"There's always someone willing to listen."
Jade Williams-Gill is a genetic modification research scientist in the Crick’s Biological Research Facility (BRF). Her role involves the generation of stable mouse embryonic stem cells (mESCs) to be used as mouse models. She also is part of the production team that conduct IVF’s, microinjections, and embryo and sperm cryopreservation. She’s been a mental health first aider for nearly four years.
Many people have struggled with their mental health at some point in their lives, it’s very close to home for most of us. But there’s still a stigma associated with it. Thankfully attitudes are changing and I think being open and encouraging people to talk is a big part of this.
There’s a lot to consider when you’re approached by someone struggling with their mental health, and the training we received was really comprehensive. We covered everything from helping people to feel comfortable and open up, to directing them towards additional support services. I’m now much more aware of potential trigger words and how I give advice, avoiding phrases like ‘you should’.
We try to be empathetic rather than sympathetic - it’s about putting yourself in someone else’s shoes and helping to alleviate some of the burden they’ve been carrying. It can be easier for people to talk to colleagues because they might have been through the same thing.
Working in science can be stressful at times and it’s been particularly stressful during the pandemic. Many of us have continued to work throughout he this time, including people in the BRF who are responsible for the animals, so our lockdown reality was quite different compared with others at the Crick.
I worry that not seeing each other as regularly has meant fewer people have been able to seek mental health support. But now we’re back together I want my colleagues to know we’re here and there’s always someone willing to listen. Everyone’s problems are different but they’re all important. There’s literally no problem too small, you might just be having an off day and need of offload. And coming to speak to someone early could help stop that worry from escalating and becoming overwhelming.
For me, knowing that I’ve made someone’s day a little easier and that they’re not alone is hugely rewarding.
"One good deed deserves another."
Paul Driscoll is a Crick staff scientist, specialising in metabolomics using NMR spectroscopy and mass spectrometry. He works closely with Crick scientists studying various animal models of development and disease to catalogue the small molecules present in different body fluids and tissues. He was first inspired to sign up as a mental health first aider when more men were asked to volunteer.
A number of years ago, I had a couple of bouts of serious mental ill-health. I was experiencing multiple work-related stresses (including involvement in a university spin-out) and after a while it all became too much. When I look back on how I felt then, I wish I had reached out sooner. But there was something in the way – I felt guilty, that I wasn’t coping when I should have been able to, that I was letting people down. This meant the last thing I wanted to do was talk about it all, even to those closest to me.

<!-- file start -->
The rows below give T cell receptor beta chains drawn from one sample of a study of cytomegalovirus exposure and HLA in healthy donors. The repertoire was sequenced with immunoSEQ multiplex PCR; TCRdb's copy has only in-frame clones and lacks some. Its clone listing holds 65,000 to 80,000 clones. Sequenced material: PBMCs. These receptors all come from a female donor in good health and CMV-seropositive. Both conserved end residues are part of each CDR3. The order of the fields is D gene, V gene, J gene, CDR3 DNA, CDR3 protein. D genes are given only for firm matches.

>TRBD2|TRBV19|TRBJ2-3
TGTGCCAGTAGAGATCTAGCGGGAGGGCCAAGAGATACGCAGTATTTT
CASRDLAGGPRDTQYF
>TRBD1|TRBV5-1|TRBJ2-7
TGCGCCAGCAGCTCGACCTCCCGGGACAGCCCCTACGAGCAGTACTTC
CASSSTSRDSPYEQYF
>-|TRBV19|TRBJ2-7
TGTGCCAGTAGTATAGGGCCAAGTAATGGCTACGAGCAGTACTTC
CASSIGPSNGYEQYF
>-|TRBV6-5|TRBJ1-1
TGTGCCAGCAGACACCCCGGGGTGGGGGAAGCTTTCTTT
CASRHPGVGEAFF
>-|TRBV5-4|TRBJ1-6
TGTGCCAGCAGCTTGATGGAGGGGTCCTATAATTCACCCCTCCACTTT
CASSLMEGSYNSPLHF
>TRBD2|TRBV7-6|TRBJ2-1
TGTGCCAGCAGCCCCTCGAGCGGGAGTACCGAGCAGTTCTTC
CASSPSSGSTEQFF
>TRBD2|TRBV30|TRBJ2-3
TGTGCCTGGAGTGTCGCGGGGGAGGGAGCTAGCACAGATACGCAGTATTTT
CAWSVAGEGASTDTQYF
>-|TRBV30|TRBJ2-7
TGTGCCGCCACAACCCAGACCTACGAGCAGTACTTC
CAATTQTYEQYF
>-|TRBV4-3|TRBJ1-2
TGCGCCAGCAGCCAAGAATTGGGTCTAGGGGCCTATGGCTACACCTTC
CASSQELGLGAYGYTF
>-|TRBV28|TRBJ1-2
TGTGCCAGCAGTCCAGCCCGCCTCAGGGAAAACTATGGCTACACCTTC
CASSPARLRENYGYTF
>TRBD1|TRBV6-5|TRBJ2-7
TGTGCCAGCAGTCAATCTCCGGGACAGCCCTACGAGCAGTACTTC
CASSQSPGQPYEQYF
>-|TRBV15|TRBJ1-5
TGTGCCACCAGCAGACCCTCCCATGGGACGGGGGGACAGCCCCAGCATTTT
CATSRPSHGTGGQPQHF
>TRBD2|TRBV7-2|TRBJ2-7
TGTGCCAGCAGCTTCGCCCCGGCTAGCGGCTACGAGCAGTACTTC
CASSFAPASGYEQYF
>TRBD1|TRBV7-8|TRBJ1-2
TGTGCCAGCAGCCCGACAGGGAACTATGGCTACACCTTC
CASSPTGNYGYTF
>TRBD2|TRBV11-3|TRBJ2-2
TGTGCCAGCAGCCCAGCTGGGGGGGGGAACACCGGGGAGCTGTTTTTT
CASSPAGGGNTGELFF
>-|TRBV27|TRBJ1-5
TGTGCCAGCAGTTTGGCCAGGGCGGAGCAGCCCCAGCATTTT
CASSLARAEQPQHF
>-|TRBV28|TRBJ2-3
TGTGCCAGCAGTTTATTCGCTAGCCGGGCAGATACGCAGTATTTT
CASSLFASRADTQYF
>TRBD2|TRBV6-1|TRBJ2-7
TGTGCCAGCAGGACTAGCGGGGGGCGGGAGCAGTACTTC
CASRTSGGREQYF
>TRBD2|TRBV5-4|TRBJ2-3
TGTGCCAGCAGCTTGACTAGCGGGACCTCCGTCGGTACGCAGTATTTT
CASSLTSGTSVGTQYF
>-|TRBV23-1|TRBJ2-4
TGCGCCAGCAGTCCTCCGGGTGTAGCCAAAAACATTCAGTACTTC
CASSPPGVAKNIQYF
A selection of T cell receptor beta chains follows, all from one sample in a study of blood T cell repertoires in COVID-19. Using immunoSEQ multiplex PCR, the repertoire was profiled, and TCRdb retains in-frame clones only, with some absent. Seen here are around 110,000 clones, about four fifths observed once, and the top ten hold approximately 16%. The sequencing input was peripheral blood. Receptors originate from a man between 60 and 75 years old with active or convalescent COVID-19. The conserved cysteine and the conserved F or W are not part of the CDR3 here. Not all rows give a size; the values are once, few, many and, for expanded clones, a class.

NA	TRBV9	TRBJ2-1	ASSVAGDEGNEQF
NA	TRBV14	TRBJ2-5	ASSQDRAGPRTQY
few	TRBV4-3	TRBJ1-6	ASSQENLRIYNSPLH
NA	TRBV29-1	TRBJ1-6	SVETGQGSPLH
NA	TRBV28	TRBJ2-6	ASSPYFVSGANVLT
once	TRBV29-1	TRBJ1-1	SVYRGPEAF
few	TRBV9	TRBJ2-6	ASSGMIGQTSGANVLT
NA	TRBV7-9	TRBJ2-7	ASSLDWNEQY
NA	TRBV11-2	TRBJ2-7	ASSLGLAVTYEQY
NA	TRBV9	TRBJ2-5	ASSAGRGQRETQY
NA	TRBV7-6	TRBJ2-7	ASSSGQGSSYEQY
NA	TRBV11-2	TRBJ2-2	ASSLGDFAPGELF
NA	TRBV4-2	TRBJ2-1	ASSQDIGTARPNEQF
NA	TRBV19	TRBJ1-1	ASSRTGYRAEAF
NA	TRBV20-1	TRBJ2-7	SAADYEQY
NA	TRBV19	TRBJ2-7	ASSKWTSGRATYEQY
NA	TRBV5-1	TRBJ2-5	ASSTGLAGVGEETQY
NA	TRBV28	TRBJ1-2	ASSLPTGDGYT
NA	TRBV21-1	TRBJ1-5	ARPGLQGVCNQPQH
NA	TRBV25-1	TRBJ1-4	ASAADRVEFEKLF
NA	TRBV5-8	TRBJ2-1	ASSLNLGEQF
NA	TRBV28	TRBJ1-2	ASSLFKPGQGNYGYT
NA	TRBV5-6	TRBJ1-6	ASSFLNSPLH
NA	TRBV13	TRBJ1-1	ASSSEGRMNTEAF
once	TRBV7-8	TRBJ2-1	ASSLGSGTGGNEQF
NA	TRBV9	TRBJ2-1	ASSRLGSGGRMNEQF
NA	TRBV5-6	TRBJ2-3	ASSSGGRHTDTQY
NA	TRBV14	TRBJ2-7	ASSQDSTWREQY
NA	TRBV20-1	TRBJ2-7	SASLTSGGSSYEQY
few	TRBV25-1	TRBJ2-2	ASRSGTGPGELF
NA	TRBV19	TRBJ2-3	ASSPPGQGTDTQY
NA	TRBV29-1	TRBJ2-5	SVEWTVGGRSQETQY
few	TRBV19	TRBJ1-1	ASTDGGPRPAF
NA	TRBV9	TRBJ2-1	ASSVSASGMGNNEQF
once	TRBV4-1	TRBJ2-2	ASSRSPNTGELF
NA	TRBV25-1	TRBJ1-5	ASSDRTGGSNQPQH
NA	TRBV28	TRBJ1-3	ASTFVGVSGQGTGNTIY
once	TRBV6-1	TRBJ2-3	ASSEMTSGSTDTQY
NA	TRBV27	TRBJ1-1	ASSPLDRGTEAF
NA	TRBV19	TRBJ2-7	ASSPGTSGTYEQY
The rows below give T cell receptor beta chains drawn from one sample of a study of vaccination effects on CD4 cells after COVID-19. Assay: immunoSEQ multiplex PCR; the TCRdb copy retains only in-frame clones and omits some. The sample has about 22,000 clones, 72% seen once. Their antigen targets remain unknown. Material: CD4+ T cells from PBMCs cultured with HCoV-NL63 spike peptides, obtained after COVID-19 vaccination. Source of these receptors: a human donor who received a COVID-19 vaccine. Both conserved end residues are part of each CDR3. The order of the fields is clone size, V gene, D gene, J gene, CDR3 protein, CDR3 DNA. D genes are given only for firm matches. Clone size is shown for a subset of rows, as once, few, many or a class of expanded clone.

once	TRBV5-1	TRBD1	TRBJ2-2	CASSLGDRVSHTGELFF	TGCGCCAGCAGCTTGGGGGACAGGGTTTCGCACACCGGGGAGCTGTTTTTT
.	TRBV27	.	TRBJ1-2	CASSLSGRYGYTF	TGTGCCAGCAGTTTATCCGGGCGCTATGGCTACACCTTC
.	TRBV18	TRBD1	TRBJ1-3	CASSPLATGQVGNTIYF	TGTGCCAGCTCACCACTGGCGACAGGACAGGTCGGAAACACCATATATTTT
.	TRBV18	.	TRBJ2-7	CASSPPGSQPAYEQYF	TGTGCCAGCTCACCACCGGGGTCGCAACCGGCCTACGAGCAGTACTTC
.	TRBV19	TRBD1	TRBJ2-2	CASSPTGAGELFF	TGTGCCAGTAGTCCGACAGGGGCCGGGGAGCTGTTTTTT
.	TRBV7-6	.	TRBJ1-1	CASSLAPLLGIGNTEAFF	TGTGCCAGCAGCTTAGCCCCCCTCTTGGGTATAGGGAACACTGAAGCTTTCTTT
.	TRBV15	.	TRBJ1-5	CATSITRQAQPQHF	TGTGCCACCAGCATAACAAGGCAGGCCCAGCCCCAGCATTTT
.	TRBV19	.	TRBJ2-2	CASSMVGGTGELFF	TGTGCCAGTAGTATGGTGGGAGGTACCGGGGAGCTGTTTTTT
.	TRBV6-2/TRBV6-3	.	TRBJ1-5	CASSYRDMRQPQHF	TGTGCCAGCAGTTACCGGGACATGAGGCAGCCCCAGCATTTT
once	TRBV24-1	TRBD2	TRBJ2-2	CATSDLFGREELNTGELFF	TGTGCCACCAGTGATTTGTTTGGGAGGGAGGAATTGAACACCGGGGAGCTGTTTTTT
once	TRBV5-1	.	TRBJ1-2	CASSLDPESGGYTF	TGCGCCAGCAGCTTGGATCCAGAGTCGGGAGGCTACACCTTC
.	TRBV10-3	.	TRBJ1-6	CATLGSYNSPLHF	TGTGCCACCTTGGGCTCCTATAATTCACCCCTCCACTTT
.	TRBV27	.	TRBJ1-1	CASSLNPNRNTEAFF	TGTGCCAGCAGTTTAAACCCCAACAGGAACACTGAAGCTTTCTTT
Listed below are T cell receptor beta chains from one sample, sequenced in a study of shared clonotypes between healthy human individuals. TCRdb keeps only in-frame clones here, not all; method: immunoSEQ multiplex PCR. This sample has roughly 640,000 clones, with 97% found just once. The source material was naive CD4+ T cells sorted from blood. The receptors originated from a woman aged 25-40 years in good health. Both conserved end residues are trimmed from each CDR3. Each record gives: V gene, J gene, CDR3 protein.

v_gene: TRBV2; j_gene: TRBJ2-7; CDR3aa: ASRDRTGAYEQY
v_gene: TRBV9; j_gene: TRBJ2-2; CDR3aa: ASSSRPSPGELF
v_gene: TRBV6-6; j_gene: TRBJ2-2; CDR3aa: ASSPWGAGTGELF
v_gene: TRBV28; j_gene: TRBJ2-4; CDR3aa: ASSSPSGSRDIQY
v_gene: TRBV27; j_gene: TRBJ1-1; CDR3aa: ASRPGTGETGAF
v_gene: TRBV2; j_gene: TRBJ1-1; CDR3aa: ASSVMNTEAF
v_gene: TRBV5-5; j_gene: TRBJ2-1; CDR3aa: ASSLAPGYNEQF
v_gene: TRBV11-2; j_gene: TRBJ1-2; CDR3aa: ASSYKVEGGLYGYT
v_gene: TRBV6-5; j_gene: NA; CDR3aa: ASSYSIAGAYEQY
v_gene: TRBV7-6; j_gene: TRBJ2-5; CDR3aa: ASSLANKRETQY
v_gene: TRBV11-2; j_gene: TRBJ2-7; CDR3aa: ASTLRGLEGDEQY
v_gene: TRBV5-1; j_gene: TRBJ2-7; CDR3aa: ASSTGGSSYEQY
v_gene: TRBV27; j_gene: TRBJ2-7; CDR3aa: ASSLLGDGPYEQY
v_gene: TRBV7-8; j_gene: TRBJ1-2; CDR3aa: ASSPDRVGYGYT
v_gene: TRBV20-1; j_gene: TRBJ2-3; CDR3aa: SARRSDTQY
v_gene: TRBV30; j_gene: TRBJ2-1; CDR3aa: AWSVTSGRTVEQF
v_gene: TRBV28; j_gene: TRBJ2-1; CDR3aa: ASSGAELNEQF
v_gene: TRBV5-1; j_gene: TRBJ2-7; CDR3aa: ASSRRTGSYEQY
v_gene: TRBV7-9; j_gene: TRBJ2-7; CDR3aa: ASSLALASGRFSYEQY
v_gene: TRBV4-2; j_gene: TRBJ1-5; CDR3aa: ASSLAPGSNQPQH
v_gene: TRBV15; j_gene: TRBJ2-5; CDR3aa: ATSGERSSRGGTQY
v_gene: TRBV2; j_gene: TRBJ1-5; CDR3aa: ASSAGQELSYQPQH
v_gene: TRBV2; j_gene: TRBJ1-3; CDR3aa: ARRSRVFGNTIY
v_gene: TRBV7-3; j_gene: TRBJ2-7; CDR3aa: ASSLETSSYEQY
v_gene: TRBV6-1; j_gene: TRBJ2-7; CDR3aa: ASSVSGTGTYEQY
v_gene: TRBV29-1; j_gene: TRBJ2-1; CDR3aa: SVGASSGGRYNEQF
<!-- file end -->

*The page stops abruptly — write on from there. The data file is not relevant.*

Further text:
Thankfully, when I couldn’t hide my condition any more, I received excellent support at work and at home and was really well cared for. This is one reason why I signed up to be a mental health first aider – one good deed deserves another. My own experience has been a strong motivator for helping others. I feel that it’s possible that I might have more sensitive ‘antennae’ for mental health issues and am more in tune with what distressed colleagues and family might be going through. I might be better attuned to ask a second time whether someone is really feeling ok.
During the mental health first aider training we were confronted with the potential severity of the problems people might be facing. You have to be prepared to ask difficult questions including whether someone intends to harm themselves. As mental health first aiders our job is to be available, to listen without prejudice, and most importantly, to direct the person to additional help. We have to accept that we can’t solve someone’s problems but we can help to ensure they get the right professional support long-term.
I know that science is stressful. It’s a hugely rewarding area to work in but there are also unique pressures to deliver, whether that’s because of deadlines, reviews, publications, funding, etc. Researchers and staff here are striving to produce work of the very highest level. There’s a lot of support out there but some people might need additional help and that’s where mental health first aiders come in.
An aspect of the network that encourages people to access help, is that we operate independently. We don’t report back to people’s line managers or HR, and everything discussed is treated in the strictest of confidence.
To anyone struggling, and likely because of the pandemic there are more such individuals among us, I would say: tell someone how you are feeling, and that you may need help, no matter how small you think the problem is.
It would be good if the mantra “It’s ok not to be ok” became a ‘new normal’.
My experience, and those of many of us who have experienced poor mental health, is that there is an abundance of support out there; don’t be afraid to confide in someone and ‘things will always get better’.